The 3D audio also helps to build an even more tense atmosphere in encounters, as you hear the directional footsteps of enemies as they hunt for you and the creepy utterings of Stalkers as they lurk in the shadows. And while the loading isn’t instant like in Spider-Man 2, the SSD trims down a lot of the PS4 version’s frustratingly long load times.

This remaster brings The Last of Us Part 2 in line with the remake of the first game, making it feel less noticeable that these two games were released almost a decade apart and more like they are two parts of a whole.

No Return

The Last of Us 2 Remastered (Image: Naughty Dog)
The Last of Us 2 Remastered (Image: Naughty Dog)

The biggest addition to The Last of Us Part 2 Remastered, and the major selling point of this new edition, is the No Return roguelike survival mode.

There’s obviously an irony to TLOU 2 having a roguelike mode. The whole game is about the futility of a cycle of violence, after all. However, that doesn’t detract from the fact that the game is actually very well-suited to this style of play.

No Return is structured like a typical roguelike. You’re tasked with completing runs, which are comprised of 6 randomised encounters that alternate between different game modes. You’ll begin with two main variations, an assault mode where you must take down waves of enemies in any way you see fit, and a hunted mode where you simply have to survive relentless waves of enemies for a certain amount of time, with more modes unlocked as you progress. Weapons, ammo and craftable items stack between rounds, meaning if you’ve used up all your bullets in one encounter, you’ll start with no ammo in the next one.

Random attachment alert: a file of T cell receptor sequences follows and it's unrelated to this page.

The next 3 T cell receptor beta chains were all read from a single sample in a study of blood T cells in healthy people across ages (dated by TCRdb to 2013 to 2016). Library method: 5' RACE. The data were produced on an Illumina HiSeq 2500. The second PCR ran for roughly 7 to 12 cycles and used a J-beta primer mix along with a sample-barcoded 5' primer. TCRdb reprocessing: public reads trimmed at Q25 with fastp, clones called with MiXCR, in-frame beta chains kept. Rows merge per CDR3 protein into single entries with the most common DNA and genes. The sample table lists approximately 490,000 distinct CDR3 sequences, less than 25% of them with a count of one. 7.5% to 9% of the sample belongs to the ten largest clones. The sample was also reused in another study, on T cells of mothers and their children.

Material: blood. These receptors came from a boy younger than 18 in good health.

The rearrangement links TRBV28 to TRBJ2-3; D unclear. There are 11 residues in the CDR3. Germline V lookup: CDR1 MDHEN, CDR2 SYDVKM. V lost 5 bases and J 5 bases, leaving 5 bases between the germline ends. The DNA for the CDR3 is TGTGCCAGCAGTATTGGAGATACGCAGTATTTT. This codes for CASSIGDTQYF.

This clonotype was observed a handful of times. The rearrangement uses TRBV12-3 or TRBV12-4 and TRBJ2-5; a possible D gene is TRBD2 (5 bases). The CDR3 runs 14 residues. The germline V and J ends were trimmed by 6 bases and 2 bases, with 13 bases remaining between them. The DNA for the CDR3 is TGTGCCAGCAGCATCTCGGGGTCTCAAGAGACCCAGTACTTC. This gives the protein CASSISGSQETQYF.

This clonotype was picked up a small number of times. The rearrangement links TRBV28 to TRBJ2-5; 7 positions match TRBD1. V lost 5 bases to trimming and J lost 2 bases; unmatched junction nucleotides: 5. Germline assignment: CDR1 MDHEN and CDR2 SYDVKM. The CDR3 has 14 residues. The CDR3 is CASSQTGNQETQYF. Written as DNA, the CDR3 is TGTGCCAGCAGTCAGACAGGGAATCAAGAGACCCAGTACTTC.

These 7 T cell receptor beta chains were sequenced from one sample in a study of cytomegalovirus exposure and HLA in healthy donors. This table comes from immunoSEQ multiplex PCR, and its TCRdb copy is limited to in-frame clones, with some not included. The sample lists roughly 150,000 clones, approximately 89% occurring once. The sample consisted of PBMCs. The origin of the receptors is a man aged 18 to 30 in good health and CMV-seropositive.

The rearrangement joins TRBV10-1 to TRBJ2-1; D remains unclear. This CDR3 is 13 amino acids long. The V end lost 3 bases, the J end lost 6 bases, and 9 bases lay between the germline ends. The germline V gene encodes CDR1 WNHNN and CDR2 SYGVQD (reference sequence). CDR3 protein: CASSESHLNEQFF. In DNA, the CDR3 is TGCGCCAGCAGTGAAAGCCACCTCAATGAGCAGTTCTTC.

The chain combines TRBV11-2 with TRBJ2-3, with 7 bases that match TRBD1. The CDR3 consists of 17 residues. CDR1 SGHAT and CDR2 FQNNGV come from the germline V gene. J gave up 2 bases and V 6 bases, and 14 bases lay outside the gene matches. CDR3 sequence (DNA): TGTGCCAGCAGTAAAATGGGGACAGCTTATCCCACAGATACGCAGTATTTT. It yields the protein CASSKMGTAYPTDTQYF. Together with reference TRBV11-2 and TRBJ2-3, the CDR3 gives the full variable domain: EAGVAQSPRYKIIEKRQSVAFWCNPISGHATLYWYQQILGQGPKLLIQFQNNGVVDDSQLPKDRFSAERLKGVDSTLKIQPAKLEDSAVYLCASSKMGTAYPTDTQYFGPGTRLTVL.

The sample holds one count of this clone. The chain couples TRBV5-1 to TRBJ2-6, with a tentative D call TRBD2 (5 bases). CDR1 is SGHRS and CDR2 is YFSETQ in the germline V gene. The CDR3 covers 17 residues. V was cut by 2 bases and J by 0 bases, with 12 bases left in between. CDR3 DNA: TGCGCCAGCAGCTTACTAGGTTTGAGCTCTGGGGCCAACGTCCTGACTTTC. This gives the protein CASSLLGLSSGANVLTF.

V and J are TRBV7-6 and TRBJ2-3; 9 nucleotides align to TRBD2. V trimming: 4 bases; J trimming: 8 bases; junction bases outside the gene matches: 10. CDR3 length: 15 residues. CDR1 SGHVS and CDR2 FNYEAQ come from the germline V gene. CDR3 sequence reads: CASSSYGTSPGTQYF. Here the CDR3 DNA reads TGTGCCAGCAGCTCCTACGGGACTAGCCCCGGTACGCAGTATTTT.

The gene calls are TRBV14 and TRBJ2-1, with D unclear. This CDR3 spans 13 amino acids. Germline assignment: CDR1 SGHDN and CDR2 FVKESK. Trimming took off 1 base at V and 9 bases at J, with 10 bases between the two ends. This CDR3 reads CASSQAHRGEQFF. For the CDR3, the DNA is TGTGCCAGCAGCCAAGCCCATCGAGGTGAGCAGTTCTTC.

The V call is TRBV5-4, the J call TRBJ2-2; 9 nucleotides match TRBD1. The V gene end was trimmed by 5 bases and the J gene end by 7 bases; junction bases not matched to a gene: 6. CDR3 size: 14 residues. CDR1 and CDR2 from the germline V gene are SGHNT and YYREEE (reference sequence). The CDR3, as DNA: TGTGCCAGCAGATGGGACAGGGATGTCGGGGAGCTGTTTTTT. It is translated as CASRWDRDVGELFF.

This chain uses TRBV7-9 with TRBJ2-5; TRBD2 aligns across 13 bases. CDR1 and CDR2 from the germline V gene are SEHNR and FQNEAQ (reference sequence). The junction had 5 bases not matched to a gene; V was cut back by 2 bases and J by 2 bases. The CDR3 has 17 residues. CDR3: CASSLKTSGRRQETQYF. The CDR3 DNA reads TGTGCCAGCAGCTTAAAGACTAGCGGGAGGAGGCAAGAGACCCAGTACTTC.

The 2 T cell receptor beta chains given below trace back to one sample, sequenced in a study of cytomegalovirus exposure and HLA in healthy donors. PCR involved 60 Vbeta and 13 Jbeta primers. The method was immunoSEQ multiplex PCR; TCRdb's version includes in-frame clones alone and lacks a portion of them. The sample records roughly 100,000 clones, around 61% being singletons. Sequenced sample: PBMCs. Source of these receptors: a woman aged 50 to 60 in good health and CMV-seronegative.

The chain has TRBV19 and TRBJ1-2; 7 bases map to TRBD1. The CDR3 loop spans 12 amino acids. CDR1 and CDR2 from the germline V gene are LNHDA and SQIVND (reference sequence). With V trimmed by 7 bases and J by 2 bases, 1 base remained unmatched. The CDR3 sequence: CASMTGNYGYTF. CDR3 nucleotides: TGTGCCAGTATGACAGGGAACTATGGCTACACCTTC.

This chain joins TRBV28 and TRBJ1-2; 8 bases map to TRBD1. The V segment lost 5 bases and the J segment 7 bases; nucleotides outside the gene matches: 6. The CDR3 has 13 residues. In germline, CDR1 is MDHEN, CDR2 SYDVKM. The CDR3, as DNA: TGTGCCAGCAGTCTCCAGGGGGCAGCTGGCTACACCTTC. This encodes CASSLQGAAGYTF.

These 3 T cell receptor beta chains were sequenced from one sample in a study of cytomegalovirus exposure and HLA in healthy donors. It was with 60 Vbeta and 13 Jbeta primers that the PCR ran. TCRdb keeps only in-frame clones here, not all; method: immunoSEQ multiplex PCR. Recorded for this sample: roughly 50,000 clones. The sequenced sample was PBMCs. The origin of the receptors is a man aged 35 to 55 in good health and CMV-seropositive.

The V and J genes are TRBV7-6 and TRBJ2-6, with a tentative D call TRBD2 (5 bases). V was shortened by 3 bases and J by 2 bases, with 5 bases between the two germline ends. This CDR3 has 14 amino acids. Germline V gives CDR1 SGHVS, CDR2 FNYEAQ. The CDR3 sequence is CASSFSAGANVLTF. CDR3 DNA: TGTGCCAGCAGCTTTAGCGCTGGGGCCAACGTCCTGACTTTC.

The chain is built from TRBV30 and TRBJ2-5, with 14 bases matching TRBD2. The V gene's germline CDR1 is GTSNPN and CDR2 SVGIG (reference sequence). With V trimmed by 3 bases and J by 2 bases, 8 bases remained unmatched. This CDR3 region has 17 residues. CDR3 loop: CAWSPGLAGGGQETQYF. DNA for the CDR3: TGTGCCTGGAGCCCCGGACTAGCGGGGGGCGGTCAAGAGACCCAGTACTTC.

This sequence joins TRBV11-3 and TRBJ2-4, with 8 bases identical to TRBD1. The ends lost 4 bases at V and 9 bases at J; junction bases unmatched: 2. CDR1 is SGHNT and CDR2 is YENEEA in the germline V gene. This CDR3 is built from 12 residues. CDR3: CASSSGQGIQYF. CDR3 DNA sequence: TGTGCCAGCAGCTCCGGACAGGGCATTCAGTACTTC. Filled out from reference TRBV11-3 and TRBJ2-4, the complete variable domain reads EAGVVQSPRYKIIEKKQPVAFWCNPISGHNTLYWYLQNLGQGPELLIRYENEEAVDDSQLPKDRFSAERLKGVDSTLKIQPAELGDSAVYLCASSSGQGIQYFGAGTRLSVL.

In between maps, you return to your hideout, where you are able to firstly breathe and then spend the rewards you’ve collected in preparation for your next map. No Return rewards you with familiar TLOU collectibles – supplements (for spending on skill trees), parts (for upgrading weapons at your workbench), and coins (for purchasing new weapons and craftable items).